It’s been a good few years since we last spent time with Matthew Reilly’s heroic, maverick marine Shane Schofield (callsign Scarecrow). His last adventure (not counting 2005’s novella Hell Island), appropriately named Scarecrow, was published in 2003. Since then Reilly has been preoccupied with the more child-friendly Indiana-Jonesesque Jack West who has had to overcome gargantuan odds on his quests for variously numbered wonders, stones and warriors. However, although I have become increasingly immune to the West novels, I find it very hard to tire of Scarecrow and his righthand woman Mother. I counted the days to the publication of Scarecrow and the Army of Thieves this February and, when the date finally arrived and I snapped it up, it did exactly what I wanted it to do. It may have been preposterous, it may even have challenged the laws of physics and nature, but it was a thrilling rollercoaster of an Arctic ride from start to finish.
Not since Scarecrow’s first outing – to Antarctica in Ice Station back in 1998 – have the polar regions been this entertaining.
As Scarecrow and the Army of Thieves begins, there’s barely a man, woman or child in France who doesn’t want Scarecrow dead. Shunted off by the American government to hopeful obscurity in the Arctic testing bizarre equipment, it seems that fate is at work. When the mysterious and deadly Army of Thieves turns up at Dragon Island, an Arctic base that survives only as a terrifying reminder of the horrors that were developed there by the Russians during the Cold War, Scarecrow and his pitifully small team is the only force that stands between the Army’s cold blooded torturing leader and the obliteration by fire of the entire northern hemisphere. The clock is ticking.
Fortunately, Scarecrow is not alone. In addition to Mother (recovered from having her leg bitten off by a giant killer whale in Ice Station), who is as noisy in her affections for Scarecrow as ever, there are a couple of other marines, a few scientists, an endearing little fiery robot and a small group of elite French soldiers intent on satisfying the honour of their nation by killing Scarecrow several times over. Luckily for Scarecrow, the end of the world temporarily takes precedent.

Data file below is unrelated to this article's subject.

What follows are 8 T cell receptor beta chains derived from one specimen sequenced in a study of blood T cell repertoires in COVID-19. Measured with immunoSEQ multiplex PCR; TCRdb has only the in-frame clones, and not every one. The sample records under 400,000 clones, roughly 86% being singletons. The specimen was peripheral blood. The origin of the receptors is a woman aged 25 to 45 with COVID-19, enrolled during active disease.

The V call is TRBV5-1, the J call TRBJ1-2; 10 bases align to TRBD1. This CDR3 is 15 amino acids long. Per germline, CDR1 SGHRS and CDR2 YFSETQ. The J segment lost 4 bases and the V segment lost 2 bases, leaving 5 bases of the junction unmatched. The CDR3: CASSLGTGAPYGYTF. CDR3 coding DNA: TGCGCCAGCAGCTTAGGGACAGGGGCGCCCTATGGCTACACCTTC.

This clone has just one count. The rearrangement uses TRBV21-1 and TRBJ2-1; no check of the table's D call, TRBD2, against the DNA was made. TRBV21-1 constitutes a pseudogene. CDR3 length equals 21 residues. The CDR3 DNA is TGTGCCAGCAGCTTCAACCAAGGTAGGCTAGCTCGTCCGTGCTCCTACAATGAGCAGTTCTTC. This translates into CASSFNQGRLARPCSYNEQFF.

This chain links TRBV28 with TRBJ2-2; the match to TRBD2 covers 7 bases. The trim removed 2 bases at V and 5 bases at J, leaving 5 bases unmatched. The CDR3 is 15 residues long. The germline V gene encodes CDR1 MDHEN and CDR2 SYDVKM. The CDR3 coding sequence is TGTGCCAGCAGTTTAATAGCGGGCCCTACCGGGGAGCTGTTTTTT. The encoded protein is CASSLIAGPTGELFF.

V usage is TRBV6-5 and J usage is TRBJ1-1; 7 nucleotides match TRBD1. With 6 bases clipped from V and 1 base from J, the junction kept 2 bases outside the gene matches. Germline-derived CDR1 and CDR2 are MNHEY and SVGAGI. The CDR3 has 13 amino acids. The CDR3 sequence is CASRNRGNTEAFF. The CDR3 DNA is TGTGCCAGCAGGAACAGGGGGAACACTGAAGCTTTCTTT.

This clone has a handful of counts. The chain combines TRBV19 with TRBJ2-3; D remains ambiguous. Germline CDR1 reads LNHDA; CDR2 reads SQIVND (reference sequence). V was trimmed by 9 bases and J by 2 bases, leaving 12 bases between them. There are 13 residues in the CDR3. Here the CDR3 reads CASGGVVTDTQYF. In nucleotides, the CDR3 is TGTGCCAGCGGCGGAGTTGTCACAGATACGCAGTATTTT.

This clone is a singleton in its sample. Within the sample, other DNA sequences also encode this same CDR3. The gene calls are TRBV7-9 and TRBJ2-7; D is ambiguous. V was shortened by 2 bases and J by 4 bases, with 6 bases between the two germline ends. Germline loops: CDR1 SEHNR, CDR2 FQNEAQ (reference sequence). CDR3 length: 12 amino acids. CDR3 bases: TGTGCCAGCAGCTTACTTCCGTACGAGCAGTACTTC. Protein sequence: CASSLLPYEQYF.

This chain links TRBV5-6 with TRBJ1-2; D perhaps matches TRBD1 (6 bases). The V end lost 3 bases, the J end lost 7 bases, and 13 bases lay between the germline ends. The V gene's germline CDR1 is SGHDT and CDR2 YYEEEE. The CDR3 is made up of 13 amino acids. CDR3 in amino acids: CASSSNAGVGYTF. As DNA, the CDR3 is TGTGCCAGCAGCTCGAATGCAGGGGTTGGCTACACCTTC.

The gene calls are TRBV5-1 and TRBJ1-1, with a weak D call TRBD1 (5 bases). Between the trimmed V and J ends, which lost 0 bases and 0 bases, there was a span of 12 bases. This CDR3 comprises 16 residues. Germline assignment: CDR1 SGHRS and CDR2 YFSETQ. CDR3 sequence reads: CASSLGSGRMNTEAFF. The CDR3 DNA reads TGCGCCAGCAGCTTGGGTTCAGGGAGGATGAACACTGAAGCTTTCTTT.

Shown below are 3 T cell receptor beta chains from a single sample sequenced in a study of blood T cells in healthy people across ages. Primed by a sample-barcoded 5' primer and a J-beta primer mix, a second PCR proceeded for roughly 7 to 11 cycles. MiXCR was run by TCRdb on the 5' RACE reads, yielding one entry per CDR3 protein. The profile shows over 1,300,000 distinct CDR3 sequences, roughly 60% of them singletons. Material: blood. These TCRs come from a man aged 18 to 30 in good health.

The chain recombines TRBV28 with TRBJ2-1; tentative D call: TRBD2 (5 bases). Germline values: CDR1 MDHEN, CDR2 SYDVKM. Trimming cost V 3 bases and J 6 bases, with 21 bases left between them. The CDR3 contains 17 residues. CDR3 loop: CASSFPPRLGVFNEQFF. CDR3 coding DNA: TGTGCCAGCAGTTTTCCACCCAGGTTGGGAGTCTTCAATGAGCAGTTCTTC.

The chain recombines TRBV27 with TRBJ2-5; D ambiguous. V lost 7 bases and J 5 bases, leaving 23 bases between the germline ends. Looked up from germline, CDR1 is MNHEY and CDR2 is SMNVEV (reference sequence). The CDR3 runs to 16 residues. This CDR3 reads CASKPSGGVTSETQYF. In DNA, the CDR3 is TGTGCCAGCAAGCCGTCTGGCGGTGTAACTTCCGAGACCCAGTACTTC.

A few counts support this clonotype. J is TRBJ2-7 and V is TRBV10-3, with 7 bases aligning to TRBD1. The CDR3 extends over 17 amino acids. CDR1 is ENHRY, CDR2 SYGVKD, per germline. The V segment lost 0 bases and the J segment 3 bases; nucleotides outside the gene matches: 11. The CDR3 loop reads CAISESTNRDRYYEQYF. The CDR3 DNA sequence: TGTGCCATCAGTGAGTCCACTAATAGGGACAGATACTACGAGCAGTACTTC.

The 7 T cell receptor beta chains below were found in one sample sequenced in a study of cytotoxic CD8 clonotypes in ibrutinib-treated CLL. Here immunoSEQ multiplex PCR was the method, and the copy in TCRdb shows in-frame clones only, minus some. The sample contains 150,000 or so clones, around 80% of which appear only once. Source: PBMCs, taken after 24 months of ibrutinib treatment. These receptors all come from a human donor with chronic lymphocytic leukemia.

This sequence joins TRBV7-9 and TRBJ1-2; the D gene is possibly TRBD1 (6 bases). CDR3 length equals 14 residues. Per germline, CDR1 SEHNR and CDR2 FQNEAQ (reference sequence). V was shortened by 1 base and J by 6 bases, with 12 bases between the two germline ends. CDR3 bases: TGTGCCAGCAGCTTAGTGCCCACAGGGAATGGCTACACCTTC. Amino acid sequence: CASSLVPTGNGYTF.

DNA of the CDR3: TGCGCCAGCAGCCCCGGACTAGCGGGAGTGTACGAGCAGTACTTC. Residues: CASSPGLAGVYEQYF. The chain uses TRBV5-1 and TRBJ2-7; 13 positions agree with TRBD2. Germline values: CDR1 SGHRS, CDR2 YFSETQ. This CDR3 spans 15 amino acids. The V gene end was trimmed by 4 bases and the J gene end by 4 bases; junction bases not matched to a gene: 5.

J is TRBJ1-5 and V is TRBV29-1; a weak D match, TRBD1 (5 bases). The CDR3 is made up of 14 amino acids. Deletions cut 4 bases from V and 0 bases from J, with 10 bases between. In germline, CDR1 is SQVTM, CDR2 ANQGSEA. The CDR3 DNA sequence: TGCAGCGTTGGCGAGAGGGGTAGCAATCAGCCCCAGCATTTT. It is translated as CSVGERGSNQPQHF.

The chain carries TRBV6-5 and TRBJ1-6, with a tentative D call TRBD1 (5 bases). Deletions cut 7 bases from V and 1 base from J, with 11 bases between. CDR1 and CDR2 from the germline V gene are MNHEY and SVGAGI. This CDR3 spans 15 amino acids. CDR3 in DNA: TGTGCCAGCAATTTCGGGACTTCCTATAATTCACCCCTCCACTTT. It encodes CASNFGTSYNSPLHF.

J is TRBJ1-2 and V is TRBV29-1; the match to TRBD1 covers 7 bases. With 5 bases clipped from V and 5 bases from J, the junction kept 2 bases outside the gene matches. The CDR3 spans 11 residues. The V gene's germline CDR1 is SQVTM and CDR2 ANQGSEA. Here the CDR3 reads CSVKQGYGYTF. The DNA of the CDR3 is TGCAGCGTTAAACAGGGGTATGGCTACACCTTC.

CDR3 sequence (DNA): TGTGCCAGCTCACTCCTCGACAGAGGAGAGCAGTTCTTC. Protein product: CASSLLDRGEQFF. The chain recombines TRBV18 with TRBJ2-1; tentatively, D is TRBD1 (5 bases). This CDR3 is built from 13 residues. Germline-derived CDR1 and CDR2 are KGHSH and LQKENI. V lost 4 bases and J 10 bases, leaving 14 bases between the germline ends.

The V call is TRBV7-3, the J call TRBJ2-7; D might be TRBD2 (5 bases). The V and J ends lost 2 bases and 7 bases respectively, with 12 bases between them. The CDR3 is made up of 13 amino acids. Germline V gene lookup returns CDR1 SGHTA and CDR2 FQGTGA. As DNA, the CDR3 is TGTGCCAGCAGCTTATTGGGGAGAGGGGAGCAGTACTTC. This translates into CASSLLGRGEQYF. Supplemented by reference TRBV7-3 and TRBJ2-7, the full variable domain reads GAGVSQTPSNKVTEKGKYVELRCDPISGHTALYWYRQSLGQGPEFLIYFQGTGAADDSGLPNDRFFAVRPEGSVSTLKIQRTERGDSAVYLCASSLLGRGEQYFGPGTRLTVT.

I hope that Matthew Reilly had as good a time writing this book as I had reading it. Its aim was to entertain and it certainly succeeded. I smiled and laughed out loud all the way through, not at it but with it. Parts of the tale are so horrifically revolting that I did feel a little weak but only in a fun way. The prose marches along, straightforward, to the point, extremely descriptive and brilliantly exciting. We race along with Scarecrow and his team through a succession of traps and ambushes, all the time given frightening glimpses of what is surely the most unpleasant Army of Thieves that could be imagined. How can one not enjoy a thriller when many of the baddies are named after types of shark?
This novel is every bit as good as I remember the other Scarecrow novels being, although I think the maps in the treebook may make some of the escapades a little clearer than those in the kindle version. I do hope we don’t have to wait as many years for the next adventure of this brave, heroic, loyal and loving (and sometimes wonderfully emotional) marine with the scarecrow eyes.
Scarecrow and the Army of Thieves may, though, have left me with serious rat issues.